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People first

Working lives - Skill shortages

'I look for people who have experience of working in a safety critical environment, and have a disciplined and structured approach to work, ' states Tubelines business operation planning manager Salim Ahmed.

'People with these three qualities tend to do very well in the rail industry.'

He hired services leavers Dave Stokoe and Nigel Thompson as resource managers in May and is pleased with his decision.

'Dave and Nigel originally applied for technical officer posts but it was very clear they had a lot more to offer so I promoted them before they had even started and hired them as safety resource managers.

Stokoe joined Tubelines after 23 years with the army, specialising in army aviation with the Royal Electrical & Mechanical Engineers, while Thompson was previously chief petty officer in the Royal Navy.

'Working at Tubelines is not that dissimilar to working in the forces, though finding the right level to pitch your skills and experience in relation to the jobs available was initially very difficult, ' says Stokoe.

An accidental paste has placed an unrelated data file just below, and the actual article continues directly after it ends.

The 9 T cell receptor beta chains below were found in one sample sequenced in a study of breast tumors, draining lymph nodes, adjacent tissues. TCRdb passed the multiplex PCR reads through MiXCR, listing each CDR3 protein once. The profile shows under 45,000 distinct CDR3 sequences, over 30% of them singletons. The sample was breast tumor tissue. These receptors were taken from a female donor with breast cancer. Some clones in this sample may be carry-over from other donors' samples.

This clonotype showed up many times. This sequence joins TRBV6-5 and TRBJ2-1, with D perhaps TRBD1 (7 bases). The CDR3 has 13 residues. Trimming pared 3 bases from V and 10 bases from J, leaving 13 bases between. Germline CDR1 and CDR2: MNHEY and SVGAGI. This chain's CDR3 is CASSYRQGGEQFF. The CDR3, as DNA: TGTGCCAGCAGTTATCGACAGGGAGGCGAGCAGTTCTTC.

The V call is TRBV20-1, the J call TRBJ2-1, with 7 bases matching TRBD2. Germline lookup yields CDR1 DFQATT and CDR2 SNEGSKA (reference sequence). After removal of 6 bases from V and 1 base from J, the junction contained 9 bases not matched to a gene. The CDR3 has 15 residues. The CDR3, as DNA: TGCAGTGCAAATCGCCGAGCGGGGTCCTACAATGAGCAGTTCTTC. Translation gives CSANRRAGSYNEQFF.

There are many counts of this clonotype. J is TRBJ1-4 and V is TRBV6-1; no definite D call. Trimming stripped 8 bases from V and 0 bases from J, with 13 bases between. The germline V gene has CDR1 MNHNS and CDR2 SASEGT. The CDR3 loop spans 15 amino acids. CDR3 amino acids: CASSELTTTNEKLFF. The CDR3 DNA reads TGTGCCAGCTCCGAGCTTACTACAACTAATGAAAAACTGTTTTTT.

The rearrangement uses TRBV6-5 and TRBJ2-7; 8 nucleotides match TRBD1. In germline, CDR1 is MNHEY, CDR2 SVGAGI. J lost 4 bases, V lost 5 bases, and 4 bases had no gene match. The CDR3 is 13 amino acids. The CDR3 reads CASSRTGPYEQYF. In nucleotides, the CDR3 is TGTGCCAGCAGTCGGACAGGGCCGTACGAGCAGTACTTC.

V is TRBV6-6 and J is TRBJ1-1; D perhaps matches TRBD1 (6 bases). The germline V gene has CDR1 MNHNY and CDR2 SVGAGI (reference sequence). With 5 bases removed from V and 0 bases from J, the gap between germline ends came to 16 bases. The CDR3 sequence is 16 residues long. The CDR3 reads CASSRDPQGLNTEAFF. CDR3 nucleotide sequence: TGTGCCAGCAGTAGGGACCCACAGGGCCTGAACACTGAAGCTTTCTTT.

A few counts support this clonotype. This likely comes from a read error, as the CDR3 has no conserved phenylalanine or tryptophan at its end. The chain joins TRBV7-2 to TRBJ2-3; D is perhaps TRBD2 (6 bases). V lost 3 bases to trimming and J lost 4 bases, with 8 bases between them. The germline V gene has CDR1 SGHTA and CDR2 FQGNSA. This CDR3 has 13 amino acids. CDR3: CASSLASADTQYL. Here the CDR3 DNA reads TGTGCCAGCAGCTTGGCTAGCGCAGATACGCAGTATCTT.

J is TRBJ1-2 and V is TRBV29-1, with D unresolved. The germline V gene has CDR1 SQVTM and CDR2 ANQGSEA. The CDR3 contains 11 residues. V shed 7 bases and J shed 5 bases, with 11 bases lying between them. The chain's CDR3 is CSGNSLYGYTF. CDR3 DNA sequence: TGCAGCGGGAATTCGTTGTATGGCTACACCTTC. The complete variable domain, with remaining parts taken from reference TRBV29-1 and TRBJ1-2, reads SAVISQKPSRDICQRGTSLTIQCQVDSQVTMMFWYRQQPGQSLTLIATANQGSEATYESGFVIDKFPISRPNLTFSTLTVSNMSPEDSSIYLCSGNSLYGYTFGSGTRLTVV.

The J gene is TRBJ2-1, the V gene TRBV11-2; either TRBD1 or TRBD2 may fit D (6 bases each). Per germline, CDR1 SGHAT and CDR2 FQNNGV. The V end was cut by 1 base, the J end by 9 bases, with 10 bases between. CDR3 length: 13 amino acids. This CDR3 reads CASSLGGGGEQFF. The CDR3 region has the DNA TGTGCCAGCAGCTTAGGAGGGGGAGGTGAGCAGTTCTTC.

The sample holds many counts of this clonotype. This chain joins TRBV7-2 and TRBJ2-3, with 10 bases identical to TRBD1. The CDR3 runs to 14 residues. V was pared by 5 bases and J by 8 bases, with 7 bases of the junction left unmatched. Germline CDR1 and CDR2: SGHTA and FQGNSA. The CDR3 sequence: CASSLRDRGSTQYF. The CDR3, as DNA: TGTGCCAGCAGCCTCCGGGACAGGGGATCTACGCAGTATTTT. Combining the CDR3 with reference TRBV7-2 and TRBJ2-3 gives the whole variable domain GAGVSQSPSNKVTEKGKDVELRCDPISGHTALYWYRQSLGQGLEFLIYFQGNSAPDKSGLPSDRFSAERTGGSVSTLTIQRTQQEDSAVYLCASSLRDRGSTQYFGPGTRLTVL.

'McGinley helped us turn rail speak into military language and vice-versa so that we knew what roles to go for. We both applied for the technical officer posts on the basis that, as soon as Tubelines understood our experience, there would be appropriate jobs available.'

'Managerial skills learnt within the forces, especially man management, have proved invaluable, ' adds Thompson.

Both see strong similarities between the rail sector and the armed forces.

'Rail engineering is extremely busy and, like the military, it can be extremely challenging with unusual hours, ' says Stokoe 'There's also a cultural similarity in that you get out what you put in.

That appeals.'

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